Author Archives: Richie Henson

The Search

Easter • Devotion #1: The Search
Richie Henson | Production Director

I hate when something is missing. I mean, I really hate it, loathe it to my core. One of the worst things to go missing is a cell phone. I rarely misplace my phone, but my wife, on the other hand, makes it a regular habit to set her phone down somewhere in the house and forget about it. Then sometime later, she inevitably asks me, “Have you seen my phone?” Being that I am the most dramatic man in the world, I immediately burst into a fit of anxiety and rage, “What do you mean? You do not know where your phone is?” It then becomes my only focus in life to find this missing phone that often is simply on the dresser or stuck in a couch cushion.

This feeling of great anxiety and stress over something being missing only becomes magnified as the missing item grows in value. If you misplace a pencil, you may not panic, but when it comes to your phone or wallet, that is a different story. So, I can only imagine the anxiety the followers of Jesus felt when they first realized Jesus’ body was missing.

John chapter 20 gives a wonderful account of the resurrection of Jesus. At the start of the chapter, we see Mary Magdalene coming to the tomb only to find the stone removed. She immediately panics and runs to the disciples to tell them the body of Jesus has been taken. That is a horrible way to start the week. The reality of the death of Jesus was still fresh, and now the body of the Lord was taken. The stress Mary must have felt is unimaginable. If I would be concerned at a lost wallet, something of seeming importance and value, how much more deeply would Mary have felt as the body of her Lord was missing. The story continues in verse 11.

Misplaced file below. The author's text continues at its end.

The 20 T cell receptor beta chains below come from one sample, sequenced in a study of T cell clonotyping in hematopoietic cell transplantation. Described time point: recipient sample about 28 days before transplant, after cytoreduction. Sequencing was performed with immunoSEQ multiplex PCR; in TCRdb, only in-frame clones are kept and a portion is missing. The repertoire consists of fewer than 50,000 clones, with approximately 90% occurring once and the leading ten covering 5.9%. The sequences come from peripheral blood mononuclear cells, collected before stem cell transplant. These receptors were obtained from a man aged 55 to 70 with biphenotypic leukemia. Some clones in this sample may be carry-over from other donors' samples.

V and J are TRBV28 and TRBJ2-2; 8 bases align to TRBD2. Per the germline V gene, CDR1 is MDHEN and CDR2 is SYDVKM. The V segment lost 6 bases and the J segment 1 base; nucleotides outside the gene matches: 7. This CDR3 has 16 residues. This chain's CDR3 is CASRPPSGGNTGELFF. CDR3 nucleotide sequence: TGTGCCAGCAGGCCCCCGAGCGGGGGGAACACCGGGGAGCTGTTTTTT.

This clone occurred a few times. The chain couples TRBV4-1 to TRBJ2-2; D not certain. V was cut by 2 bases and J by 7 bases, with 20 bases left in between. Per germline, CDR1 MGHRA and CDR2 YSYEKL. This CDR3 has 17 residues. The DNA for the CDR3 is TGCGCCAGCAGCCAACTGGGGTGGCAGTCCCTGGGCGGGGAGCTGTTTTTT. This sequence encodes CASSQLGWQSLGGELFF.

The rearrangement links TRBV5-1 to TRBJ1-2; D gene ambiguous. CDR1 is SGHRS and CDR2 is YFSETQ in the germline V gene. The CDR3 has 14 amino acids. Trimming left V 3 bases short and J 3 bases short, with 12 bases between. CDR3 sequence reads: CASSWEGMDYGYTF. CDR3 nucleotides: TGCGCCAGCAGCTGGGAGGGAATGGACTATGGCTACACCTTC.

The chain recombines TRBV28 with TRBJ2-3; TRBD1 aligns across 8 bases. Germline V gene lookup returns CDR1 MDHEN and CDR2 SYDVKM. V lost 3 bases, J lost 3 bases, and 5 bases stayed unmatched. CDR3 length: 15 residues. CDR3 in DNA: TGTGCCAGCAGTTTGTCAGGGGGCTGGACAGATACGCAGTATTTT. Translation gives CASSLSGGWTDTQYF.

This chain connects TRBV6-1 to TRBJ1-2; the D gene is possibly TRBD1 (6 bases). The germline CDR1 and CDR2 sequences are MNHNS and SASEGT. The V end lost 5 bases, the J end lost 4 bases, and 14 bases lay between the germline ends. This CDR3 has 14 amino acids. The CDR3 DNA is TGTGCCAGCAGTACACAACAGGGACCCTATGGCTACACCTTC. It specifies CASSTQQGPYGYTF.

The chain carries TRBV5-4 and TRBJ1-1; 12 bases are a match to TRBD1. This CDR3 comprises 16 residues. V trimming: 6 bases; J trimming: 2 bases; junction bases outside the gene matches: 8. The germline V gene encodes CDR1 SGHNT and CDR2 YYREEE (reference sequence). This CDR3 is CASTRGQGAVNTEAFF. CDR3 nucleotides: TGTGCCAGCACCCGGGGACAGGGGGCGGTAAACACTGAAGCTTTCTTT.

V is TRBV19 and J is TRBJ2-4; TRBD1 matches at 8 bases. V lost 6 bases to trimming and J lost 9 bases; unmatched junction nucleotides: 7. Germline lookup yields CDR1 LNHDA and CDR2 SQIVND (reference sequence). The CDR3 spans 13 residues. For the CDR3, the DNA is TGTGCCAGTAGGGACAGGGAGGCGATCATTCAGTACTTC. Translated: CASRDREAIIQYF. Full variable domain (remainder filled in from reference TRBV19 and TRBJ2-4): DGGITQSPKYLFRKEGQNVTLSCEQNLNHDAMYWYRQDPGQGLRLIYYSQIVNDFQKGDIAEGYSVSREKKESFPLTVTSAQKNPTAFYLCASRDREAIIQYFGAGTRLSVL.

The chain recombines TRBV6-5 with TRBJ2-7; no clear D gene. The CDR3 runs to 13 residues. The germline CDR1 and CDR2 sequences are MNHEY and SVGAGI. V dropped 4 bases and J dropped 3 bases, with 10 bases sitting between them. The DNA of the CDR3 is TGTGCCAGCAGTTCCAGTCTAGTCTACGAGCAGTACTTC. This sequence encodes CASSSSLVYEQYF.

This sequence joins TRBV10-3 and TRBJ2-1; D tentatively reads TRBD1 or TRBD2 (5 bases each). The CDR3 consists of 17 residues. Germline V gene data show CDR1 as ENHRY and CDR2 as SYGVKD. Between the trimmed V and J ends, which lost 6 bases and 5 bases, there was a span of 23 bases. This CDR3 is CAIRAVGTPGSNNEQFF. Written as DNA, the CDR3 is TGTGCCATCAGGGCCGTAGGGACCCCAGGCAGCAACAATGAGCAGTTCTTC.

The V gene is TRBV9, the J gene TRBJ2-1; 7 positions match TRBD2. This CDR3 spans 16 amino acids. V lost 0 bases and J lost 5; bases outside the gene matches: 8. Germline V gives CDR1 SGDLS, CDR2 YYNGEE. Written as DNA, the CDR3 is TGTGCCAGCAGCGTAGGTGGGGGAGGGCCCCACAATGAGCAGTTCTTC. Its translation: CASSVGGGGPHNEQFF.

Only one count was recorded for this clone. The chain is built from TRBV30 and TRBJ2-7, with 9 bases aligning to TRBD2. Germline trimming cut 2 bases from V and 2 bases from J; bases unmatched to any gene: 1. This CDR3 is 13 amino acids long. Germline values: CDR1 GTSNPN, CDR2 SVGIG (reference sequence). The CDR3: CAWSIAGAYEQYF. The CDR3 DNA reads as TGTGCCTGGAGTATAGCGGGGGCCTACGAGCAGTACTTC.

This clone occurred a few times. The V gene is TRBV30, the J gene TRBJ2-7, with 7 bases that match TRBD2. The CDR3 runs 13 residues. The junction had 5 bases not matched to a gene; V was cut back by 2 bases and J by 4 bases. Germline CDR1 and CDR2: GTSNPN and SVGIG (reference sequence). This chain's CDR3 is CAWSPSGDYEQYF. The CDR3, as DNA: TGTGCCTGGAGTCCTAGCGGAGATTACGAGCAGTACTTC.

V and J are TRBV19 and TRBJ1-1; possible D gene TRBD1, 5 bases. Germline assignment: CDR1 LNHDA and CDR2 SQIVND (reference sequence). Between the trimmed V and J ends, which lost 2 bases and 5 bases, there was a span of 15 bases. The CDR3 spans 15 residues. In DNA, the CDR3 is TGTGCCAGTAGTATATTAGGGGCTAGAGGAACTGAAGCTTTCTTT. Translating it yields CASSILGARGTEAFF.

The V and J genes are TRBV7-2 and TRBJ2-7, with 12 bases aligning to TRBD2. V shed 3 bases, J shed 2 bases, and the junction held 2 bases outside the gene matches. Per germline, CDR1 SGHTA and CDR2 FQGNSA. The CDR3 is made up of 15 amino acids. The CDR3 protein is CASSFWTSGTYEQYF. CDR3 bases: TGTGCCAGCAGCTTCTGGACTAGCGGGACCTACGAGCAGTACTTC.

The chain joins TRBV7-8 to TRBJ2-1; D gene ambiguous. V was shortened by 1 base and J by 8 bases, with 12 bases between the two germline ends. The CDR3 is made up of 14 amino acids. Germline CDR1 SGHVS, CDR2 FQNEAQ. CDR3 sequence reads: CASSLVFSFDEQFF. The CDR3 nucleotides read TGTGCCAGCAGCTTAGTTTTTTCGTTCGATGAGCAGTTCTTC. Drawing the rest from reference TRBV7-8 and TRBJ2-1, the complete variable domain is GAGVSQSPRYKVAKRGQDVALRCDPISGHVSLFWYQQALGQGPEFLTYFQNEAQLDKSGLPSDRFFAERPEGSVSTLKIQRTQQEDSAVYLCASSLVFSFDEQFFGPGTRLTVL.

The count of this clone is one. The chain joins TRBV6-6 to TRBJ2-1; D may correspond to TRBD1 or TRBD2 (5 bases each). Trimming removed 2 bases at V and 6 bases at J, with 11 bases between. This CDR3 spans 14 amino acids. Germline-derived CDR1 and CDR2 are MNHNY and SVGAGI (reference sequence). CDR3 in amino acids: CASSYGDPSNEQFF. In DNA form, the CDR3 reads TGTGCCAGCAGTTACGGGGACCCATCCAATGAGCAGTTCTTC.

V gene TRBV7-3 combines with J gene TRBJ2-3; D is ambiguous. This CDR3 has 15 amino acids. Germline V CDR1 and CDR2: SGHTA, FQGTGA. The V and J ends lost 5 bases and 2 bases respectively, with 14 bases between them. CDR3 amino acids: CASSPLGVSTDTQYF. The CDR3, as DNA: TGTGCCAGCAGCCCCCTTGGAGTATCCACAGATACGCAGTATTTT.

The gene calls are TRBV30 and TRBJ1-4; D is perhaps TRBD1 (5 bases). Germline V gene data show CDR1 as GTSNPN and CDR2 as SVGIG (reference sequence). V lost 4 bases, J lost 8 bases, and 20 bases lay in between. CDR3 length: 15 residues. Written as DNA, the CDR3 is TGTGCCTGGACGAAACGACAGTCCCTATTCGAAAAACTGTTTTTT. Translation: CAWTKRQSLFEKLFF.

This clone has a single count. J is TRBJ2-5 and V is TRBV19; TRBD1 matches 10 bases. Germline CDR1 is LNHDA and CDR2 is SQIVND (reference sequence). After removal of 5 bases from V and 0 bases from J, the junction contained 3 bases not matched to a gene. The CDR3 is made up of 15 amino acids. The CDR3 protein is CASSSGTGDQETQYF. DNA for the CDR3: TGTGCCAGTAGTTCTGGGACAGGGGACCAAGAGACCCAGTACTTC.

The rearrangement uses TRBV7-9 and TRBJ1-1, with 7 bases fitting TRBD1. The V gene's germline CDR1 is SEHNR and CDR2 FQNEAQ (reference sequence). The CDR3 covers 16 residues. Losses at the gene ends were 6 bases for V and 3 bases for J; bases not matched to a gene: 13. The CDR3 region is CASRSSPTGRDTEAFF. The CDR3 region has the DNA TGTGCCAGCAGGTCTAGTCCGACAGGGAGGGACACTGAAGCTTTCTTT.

John 20:11-16 (NIV) says, “Now Mary stood outside the tomb crying. As she wept, she bent over to look into the tomb and saw two angels in white, seated where Jesus’ body had been, one at the head and the other at the foot. They asked her, ‘Woman, why are you crying?’ ‘They have taken my Lord away,’ she said, ‘and I don’t know where they have put him.’ At this, she turned around and saw Jesus standing there, but she did not realize that it was Jesus. He asked her, ‘Woman, why are you crying? Who is it you are looking for?’ Thinking he was the gardener, she said, ‘Sir, if you have carried him away, tell me where you have put him, and I will get him.’ Jesus said to her, ‘Mary.’ She turned toward him and cried out in Aramaic, ‘Rabboni!’ (which means ‘Teacher’).”

As bad as it feels to have something of value go missing, it feels even better to find it. How spectacular to know that Jesus’ body went missing not because of hatred, but because He conquered death and the grave by rising again. 

Praying Through Anxiety

Acts • Devotion #1: Praying Through Anxiety
Richie Henson | Production Director

Anxiety is a crippling reality. When things begin to go wrong, our mind has a unique ability to find the worst possible outcome and make it the most likely outcome. In moments like this, when it seems there is no hope, anxiety takes advantage and makes the rain seem like a hurricane. It is easy for us to see our circumstances as a tempest running wild in our lives.

As we meet circumstances and deal with the anxiety of difficulty and the unknown, there is one verse that stands out as a battle cry.

Philippians 4:6 says, “Do not be anxious about anything, but in everything by prayer and supplication with thanksgiving let your requests be made known to God.”